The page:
Bucknell station and the first section of the line was engineered by Henry Robertson and constructed by the Knighton Railway, opening in 1861. Further construction and route openings in 1865 and 1868 subsequently put the station on a through route between Shrewsbury and Swansea. By this point the mighty London and North Western Railway company (LNWR) had taken control of the line. For much of its length the historic infrastructure that you see is built according to their plans, with detached station master’s houses, and terraces for the rest of the workforce. Bucknell Station is the best preserved of the original Knighton Railway buildings, with the majority of external features exactly as they would have been 150 years ago.
In the early days the station would have employed a significant number of staff, including the stationmaster, porters and signalmen. At it’s peak, around 10 people worked at the station, a real contrast to the present day where everything is handled by staff on the train itself.
Bucknell wood yard, the remains of which are still visible behind “Your Bucknell Stores”, just across the road from the station was a major local employer and would have been a major customer of the railway.
We bought the station from Austin Powell, the son of the last Stationmaster, and are lucky to have some recent history from him. Austin’s Father, Mr Terry Powell, was appointed Station Master at Bucknell in 1957 and also had responsibility for the Stations at Hopton Heath and Broome. The job came with the house and garden at Bucknell Station.
Apart from passengers, a great amount of wood and sawdust continued to leave by rail from B & J Davies timber yard. Following Mr Powell’s appointment, it was also the base for the coal business of the area with The Radnorshire Company. Distribution of the Radnorshire Company’s seasonal sugar beet trade for the area also moved to Bucknell at that time.
The line was active 24 hours a day, 6 days a week, with no trains on Sundays. The first passenger train arrived each day at about 0430hrs bringing with it the mail, which was then collected by the postmen and women, and the newspapers, which were sold and distributed around several villages by Mr. Bill Shaw. Mr Shaw’s shop was right opposite the station and the green wooden building is still there today, although sadly no longer used.
Austin recalls happy memories of growing up here. “Being the Stationmaster’s son meant the railway was my ‘playground’. Every day in the school holidays, when the daily Goods train arrived to drop off trucks and vans and pick up empties, I’d ‘help’ the porters and shunting men, and occasionally got a ride on the foot plate of the engine as it went about its work. The guard on the train, a local man called Jack Summers, who lived in Craven Arms, would let me ride in the guard’s van up to Knighton on many an occasion – all quite illegal of course and if he’d been spotted doing so would probably have got the sack.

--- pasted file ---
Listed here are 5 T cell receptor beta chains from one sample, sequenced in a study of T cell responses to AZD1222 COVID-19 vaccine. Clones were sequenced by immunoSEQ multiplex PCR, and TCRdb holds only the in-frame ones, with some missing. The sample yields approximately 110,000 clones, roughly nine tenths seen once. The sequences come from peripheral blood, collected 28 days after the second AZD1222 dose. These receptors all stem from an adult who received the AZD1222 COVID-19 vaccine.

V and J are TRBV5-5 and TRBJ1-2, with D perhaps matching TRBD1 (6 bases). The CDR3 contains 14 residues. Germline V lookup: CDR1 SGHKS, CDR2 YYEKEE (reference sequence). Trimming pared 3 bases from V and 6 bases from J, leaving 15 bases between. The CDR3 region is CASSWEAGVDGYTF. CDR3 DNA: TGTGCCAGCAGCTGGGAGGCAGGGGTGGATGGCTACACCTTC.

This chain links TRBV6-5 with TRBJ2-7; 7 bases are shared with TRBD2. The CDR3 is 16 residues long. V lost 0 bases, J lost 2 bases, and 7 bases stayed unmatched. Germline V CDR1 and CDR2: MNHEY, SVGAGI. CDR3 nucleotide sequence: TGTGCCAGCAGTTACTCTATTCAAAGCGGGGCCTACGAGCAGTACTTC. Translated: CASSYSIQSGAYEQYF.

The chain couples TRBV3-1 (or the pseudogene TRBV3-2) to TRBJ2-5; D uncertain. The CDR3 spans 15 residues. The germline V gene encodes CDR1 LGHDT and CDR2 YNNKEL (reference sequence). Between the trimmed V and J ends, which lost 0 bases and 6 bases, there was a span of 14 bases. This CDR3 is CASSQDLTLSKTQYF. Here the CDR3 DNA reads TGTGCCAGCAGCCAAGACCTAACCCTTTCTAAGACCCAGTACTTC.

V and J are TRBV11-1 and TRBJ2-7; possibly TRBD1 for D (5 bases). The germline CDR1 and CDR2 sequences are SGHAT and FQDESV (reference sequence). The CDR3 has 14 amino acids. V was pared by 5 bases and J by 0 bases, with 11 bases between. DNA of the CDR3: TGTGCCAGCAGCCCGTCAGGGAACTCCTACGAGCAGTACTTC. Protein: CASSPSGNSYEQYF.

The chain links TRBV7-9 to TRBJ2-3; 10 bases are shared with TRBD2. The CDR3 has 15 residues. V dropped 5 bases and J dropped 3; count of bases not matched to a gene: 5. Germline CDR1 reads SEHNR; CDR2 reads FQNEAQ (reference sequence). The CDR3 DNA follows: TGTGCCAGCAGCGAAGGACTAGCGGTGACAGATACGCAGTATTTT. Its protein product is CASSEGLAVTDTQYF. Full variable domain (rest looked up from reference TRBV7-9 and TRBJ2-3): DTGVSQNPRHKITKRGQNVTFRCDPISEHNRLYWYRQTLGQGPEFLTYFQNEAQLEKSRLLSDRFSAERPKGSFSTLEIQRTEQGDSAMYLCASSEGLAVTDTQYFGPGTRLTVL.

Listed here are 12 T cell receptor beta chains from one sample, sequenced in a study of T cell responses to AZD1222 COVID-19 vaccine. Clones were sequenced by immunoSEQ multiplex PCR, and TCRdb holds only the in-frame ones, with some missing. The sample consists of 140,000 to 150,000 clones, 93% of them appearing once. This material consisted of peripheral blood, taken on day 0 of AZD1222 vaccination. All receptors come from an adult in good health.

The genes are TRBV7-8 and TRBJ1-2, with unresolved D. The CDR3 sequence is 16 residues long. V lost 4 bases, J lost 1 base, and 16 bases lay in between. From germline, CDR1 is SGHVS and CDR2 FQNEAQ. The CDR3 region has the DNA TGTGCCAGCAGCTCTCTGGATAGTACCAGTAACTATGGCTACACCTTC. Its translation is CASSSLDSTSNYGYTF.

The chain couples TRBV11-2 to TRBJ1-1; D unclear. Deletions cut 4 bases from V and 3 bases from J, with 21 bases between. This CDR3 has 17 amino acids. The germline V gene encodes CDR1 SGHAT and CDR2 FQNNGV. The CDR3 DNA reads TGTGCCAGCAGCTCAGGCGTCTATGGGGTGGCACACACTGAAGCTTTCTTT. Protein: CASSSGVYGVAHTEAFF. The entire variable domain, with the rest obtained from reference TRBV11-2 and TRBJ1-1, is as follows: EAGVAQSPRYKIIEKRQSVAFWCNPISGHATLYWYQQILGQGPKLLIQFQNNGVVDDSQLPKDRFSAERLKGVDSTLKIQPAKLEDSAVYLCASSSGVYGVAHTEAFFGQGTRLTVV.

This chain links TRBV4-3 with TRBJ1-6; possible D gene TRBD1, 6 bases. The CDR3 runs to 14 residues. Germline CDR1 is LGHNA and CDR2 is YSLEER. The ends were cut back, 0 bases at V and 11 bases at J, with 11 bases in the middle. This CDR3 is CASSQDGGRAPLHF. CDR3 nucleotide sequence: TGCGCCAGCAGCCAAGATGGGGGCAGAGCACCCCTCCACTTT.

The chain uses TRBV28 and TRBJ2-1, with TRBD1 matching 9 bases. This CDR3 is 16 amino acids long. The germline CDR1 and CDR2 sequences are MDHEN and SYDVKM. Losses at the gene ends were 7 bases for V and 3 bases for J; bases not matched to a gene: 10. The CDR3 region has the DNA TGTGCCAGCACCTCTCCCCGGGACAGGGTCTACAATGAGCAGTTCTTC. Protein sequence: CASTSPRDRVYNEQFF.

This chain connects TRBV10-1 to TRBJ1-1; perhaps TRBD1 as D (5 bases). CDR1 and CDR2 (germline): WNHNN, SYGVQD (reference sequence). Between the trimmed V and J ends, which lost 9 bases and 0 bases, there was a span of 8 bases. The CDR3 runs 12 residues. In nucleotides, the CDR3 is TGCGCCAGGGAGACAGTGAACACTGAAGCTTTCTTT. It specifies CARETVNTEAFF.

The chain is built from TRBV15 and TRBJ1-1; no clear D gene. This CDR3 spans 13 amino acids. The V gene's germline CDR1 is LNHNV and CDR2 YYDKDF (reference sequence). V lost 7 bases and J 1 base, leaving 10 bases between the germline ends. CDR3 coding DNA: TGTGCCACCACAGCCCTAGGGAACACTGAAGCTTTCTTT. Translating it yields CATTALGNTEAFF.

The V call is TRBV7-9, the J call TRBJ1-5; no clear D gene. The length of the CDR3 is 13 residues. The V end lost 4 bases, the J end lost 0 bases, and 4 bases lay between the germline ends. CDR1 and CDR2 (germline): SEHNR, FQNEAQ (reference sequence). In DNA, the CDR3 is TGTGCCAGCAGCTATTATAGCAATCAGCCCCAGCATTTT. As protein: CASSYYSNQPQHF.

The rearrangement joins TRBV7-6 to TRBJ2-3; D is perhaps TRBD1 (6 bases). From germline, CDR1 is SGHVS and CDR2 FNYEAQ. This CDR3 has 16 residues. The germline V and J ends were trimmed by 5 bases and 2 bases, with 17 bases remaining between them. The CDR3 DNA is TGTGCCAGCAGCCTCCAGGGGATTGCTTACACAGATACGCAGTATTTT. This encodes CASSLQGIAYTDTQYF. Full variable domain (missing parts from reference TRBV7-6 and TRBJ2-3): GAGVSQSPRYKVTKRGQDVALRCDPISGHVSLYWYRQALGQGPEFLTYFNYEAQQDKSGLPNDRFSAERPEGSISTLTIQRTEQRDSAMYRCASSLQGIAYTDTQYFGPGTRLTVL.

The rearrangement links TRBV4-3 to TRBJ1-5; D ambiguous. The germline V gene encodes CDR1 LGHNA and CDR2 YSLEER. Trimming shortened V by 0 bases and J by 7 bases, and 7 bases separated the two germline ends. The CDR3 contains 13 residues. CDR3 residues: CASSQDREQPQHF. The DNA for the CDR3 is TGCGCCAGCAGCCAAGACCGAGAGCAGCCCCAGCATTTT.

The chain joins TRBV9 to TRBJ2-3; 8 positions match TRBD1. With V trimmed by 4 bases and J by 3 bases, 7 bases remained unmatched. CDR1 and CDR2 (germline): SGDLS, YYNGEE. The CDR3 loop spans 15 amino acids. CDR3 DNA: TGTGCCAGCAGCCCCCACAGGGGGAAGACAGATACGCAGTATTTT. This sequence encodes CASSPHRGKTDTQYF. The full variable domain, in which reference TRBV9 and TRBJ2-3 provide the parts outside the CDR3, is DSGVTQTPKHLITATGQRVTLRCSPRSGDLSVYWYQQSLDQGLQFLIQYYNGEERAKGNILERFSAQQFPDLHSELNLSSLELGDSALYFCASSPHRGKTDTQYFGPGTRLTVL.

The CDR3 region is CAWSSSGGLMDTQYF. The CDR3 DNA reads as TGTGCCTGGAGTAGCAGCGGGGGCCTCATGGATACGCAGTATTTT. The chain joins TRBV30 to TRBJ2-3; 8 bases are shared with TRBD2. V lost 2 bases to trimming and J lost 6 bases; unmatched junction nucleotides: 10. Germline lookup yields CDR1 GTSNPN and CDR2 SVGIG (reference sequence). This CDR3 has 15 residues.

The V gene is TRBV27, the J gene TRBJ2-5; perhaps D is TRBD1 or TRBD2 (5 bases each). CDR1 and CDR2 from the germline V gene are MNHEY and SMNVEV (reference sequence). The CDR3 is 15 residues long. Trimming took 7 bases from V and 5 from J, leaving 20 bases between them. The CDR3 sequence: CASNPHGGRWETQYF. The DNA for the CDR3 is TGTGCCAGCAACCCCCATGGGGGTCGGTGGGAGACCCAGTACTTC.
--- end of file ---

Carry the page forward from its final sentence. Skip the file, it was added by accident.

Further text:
A gang of us kids in Bucknell, (2 of which still live in the village) would play in the goods yard and occasionally be allowed in the signal box – again a sackable offence if the signalman had been reported.
Of course, just watching the various trains go by was always interesting. There were so many in the late 50s and early 60s. There were trains going to York, coming from Burton on Trent and goodness knows where else amongst the ones that were regulars from Shrewsbury to Swansea and vice versa.
My journey to Presteigne Grammar School started with a train trip from Bucknell to Knighton each day and then a walk up to the car park behind the Norton (Knighton) Hotel to catch the bus. I was one of two kids that did that – it was a magical time”.
When Dr. Beeching closed down many lines, the Central Wales Line (as it was then called), escaped closure, but was downgraded to a line with just un-manned halts. Mr Powell Sr was then moved around with jobs, firstly in Ludlow, and then Hereford, before he later took early retirement.
Sometime after that, around 1967, British Rail decided to sell-off many railway properties along the line, and as sitting-tenants, Mr & Mrs Powell were given first option to buy. In the 1970s, they converted the Booking Office and General Waiting Room into what they called “Station House Cottage” and rented it out.
Time passed and 10 or 11 years ago, with Mr & Mrs Powell now in their nineties, Austin and his partner Sue, moved to Bucknell to look after them.. They moved into Station House while Mr & Mrs Powell moved into the Cottage. As the now slow trains went by, so did the years and sadly, Mrs Powell passed away in June 2012, aged 98 and Mr Powell in September 2016 aged 97.
In an already turbulent time, and with so many memories attached to the house, it took a while for the house to make it to market. We were lucky that this happened at a time when we were already looking to move, and we fell in love with the house the moment we walked through the door. And so began the next piece of this beautiful building’s history….